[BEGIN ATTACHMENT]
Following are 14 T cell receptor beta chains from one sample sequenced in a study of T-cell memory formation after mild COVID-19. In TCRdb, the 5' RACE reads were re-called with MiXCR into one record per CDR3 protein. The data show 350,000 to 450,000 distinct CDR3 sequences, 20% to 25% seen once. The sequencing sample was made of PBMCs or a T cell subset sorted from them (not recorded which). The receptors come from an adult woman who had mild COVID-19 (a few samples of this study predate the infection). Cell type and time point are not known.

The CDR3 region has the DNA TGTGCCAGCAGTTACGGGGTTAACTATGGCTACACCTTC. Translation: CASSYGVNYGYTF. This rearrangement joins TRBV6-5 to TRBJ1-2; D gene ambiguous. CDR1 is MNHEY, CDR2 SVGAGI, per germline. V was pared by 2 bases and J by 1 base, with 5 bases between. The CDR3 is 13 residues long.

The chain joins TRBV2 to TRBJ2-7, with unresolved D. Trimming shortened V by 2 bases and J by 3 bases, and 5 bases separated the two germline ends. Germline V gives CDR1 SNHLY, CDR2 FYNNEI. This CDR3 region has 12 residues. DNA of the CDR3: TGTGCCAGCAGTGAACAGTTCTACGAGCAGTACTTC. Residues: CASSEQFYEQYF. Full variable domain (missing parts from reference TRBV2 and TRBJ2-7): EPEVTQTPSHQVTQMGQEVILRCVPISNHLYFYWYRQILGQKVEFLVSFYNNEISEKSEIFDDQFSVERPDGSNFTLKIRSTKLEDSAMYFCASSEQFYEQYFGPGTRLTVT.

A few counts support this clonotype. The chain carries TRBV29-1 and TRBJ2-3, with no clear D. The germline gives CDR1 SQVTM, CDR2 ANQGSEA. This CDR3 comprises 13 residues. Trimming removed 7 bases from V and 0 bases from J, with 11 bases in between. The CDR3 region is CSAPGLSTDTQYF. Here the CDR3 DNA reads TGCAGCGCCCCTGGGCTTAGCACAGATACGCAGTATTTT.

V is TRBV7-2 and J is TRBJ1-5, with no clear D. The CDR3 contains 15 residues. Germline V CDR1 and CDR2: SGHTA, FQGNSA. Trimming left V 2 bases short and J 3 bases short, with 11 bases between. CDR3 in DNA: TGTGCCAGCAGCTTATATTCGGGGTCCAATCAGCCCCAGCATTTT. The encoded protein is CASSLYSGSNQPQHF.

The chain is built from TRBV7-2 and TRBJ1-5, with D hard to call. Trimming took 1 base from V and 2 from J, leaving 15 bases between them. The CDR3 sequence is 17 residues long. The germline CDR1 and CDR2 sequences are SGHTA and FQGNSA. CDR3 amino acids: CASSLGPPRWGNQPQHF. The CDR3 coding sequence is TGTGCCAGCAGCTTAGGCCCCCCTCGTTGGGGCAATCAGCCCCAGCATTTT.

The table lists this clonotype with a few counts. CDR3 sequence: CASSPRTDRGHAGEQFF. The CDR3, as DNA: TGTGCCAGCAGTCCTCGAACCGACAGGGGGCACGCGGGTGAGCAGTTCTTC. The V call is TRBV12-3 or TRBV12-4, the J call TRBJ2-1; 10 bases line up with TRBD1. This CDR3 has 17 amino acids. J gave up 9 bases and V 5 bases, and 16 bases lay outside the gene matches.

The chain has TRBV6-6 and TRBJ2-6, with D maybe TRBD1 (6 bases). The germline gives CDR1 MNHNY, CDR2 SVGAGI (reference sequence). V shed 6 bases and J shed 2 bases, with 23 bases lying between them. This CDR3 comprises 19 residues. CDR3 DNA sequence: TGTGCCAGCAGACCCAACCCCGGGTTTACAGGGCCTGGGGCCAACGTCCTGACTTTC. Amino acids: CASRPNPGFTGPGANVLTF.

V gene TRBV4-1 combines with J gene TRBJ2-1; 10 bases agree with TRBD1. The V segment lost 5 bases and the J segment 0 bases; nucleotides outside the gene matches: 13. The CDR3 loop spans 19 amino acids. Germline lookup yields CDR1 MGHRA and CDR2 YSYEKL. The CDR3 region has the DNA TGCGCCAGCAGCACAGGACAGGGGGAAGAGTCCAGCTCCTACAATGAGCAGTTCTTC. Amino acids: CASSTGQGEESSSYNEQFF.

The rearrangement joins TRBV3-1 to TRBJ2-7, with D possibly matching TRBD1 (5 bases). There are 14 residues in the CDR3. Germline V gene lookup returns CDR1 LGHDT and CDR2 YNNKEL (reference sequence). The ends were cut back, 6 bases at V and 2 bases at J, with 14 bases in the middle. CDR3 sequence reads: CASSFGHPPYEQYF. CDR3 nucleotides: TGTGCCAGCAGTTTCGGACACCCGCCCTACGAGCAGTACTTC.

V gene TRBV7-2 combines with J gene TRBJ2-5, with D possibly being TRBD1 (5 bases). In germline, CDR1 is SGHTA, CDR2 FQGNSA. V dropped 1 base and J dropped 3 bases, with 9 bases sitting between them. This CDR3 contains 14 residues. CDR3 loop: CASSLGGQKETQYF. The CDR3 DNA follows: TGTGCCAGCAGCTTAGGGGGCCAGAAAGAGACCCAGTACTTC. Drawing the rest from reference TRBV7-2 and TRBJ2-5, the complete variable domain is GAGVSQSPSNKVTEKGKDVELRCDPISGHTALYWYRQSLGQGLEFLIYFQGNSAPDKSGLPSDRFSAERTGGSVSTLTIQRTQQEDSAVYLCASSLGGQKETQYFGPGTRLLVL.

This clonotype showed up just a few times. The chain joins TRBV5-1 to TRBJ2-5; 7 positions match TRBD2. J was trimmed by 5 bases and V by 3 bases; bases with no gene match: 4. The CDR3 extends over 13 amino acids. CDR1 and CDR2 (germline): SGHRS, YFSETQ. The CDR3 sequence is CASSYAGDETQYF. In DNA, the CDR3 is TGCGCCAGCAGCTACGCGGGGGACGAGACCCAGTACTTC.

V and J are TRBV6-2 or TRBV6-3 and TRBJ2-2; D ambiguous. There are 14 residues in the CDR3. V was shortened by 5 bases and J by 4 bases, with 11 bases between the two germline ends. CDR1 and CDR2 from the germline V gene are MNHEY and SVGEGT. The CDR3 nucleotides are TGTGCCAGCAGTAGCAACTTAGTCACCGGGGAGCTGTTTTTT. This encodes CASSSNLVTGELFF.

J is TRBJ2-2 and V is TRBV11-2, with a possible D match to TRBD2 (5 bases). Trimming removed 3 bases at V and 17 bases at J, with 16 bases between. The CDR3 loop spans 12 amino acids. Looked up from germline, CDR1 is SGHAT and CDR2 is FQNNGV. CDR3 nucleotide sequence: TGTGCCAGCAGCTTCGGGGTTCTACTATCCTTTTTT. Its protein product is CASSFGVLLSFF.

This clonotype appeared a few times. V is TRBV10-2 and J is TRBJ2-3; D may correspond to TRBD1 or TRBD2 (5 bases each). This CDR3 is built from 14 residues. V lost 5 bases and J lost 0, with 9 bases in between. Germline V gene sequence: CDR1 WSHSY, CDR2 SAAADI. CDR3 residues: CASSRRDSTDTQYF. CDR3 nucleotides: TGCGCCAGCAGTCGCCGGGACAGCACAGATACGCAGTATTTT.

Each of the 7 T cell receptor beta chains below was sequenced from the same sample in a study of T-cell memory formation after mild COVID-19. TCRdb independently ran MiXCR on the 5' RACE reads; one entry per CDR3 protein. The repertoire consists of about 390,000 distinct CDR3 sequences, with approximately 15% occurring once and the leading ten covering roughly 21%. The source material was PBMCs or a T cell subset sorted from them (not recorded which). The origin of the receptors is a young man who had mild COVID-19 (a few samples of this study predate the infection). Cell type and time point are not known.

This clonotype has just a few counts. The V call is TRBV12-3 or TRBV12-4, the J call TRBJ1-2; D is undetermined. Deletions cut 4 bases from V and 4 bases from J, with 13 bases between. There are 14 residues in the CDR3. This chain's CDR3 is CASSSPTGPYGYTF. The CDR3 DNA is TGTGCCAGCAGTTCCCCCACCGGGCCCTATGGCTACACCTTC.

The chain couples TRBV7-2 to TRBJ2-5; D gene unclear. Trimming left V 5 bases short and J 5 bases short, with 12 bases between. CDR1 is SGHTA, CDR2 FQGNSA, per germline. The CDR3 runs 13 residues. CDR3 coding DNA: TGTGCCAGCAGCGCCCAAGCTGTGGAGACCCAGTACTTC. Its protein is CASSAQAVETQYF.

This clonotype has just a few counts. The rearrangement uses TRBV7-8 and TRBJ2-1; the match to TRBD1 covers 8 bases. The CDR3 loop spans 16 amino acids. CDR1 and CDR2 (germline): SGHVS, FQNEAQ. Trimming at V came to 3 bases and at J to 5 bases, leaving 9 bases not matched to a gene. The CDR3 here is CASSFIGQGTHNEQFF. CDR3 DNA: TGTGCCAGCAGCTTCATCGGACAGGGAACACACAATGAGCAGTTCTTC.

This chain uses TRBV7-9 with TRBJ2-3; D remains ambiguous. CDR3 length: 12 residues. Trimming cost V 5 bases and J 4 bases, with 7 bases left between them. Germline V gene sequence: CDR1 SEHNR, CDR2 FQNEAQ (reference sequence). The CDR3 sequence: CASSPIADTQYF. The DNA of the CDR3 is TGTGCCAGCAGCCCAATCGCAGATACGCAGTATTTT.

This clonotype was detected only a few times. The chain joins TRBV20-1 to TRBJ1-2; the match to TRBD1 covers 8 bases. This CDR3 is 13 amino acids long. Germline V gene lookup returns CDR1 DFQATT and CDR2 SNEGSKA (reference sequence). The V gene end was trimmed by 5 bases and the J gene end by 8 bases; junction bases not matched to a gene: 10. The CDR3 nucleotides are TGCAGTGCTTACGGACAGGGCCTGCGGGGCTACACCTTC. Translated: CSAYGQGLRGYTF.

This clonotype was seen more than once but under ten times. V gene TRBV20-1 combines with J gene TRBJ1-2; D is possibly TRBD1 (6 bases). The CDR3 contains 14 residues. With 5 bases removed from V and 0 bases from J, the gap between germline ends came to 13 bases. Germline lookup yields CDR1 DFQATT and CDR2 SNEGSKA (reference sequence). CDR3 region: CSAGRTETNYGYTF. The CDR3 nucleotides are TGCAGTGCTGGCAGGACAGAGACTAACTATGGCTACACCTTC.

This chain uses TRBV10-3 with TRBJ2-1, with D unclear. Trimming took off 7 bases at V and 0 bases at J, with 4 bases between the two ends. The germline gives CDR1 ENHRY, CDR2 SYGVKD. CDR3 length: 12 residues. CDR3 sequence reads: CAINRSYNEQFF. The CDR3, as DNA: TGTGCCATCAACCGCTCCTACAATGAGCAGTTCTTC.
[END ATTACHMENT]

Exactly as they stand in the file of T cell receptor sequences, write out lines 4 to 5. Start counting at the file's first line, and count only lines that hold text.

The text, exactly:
A few counts support this clonotype. The chain carries TRBV29-1 and TRBJ2-3, with no clear D. The germline gives CDR1 SQVTM, CDR2 ANQGSEA. This CDR3 comprises 13 residues. Trimming removed 7 bases from V and 0 bases from J, with 11 bases in between. The CDR3 region is CSAPGLSTDTQYF. Here the CDR3 DNA reads TGCAGCGCCCCTGGGCTTAGCACAGATACGCAGTATTTT.

V is TRBV7-2 and J is TRBJ1-5, with no clear D. The CDR3 contains 15 residues. Germline V CDR1 and CDR2: SGHTA, FQGNSA. Trimming left V 2 bases short and J 3 bases short, with 11 bases between. CDR3 in DNA: TGTGCCAGCAGCTTATATTCGGGGTCCAATCAGCCCCAGCATTTT. The encoded protein is CASSLYSGSNQPQHF.